In fact, because it was a Republican primary we were discussiong, I chose two Democrat icons to exemplify the point that this crosses party lines. Yes, I did claim their policies to be downtrodden and their being lambasted by right wingers for their beauty.

However, both men had to win primaries to get their nomination and I should have made that a point, but these are blog posts and the thoughts kind of evolve and are not always (rarely, actually) in their final form. Both were subject to their detractors' unwarranted claims of being too young and pretty, to actually be of substance. Both men were clearly substantial political forces to be reckoned with.

Maybe I should have mentioned Reagan, Eisenhower or even George the Elder Bush. The only president of these who left a truly positive legacy was Eisenhower. They were all men who were politically substantial and influential, but they too used the physically attractive factor to their advantage in defeating not only their ultimate Democrat opponents, but those within their own party, as well.

Jackie Melton said...

Stu, since you have been so descriptive in your opposition to Steelman and Hulshof I'm sort of interested in your view of Jay Nixon?

Is he, too, wrapping a "crappy package in pretty paper?" Is he engaging in televised "glamour shots?"

I'm a, reformed from Republican, independent, more than likely, discernably conservative but I don't toe any party line. How 'bout you?

tom said...

I'm still waiting to see the negative campaigning that Stu is complaining about. Pointing out the flaws in your opponent if they are true is hardly a negative ad and from what I have researched on Hulshof I haven't found one falsehood in her commercials... To another point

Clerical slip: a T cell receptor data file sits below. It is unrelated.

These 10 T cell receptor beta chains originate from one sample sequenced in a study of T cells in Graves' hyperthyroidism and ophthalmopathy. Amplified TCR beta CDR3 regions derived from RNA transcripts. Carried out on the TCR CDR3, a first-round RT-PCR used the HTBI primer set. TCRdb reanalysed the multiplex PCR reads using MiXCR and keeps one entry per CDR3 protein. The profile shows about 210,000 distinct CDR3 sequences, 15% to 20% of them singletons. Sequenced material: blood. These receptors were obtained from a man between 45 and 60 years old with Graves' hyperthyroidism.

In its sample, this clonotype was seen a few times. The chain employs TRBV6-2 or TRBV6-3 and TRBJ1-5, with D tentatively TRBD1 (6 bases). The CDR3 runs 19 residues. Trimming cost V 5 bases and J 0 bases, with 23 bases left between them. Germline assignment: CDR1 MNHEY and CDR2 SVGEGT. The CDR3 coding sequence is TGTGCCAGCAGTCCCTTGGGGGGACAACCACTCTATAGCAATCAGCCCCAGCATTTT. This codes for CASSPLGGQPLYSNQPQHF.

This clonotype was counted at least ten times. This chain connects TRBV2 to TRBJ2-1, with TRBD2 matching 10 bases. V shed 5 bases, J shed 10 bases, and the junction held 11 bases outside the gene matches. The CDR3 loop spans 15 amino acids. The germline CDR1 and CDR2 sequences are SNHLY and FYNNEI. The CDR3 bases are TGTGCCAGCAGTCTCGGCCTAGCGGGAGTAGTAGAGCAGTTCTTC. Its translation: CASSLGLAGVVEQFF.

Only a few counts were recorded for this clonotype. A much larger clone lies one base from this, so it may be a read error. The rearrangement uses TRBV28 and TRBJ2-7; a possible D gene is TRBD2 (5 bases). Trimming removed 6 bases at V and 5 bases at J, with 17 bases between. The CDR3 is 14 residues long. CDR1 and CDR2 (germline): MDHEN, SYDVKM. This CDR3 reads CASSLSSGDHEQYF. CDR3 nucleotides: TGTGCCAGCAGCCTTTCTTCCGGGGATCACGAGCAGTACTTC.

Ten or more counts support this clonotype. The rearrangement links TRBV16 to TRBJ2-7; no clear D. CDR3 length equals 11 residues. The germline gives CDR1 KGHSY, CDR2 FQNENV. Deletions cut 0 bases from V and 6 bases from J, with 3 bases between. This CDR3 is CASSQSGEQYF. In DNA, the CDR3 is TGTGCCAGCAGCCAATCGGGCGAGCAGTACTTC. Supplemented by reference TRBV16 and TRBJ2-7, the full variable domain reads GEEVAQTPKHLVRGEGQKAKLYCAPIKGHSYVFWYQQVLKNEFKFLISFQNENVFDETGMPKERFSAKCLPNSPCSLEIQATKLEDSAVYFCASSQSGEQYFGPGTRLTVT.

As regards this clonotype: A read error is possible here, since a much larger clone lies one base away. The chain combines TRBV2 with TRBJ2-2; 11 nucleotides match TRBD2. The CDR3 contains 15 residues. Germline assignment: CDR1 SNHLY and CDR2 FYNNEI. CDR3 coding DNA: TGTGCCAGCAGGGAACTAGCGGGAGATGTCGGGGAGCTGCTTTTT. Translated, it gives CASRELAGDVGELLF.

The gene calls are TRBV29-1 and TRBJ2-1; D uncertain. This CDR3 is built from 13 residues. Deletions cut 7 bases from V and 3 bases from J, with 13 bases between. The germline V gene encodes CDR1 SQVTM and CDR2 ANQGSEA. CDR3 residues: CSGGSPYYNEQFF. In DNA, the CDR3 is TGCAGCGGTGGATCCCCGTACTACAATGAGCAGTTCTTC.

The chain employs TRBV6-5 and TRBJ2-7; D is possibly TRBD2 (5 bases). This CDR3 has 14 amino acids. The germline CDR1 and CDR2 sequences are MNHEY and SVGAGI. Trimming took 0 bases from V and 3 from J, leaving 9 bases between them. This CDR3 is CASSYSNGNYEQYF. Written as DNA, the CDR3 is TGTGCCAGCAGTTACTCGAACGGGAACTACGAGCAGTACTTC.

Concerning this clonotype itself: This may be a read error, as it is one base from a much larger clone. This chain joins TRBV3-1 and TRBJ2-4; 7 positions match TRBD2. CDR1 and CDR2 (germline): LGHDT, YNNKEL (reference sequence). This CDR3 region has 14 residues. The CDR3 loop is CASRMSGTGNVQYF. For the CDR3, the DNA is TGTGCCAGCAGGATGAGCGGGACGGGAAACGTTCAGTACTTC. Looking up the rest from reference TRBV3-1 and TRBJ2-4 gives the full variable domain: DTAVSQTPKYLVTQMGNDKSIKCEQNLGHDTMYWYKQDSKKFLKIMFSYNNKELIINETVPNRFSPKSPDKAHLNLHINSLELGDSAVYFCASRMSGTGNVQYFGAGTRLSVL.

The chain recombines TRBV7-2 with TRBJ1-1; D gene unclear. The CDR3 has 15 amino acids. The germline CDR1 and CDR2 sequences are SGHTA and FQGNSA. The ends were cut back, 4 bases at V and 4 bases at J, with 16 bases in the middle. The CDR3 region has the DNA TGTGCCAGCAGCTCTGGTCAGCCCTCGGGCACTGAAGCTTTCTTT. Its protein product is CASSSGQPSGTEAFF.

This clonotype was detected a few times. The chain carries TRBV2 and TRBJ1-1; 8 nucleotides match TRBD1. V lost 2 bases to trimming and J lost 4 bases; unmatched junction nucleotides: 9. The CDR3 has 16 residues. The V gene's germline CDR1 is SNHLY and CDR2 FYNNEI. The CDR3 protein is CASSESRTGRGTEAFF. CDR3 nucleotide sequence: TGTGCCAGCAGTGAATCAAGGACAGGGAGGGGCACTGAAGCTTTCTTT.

While Hulshof:
"...opposes big government, understands agricultural and crime issues and is willing to take a tough stand for what he thinks is right."

One can hardly state they oppose big government when under his tenure in the house of representatives the size, power, and scope of government nearly doubled while the republicans were in power, not only that but the serviceable debt ceiling was increased numerous times to keep up with the spending habits of these people.
It is quite easy for one to claim they understand the plight of farmers when you create an entitlement program designed to give away millions of dollars in taxpayer money to solve a crisis that government created. Then on top of that the state leader MANDATES the use of ethanol with huge entitlements programs designed to give more of the store away while the average citizen struggles to pay the bills.

Stu Solomon said...

Ok, Tom. First of all, I don't remember "complaining" about anything. It has been widely stated in the media, in newspaper forums, etc. that this campaign has been contentious and negative from the beginning.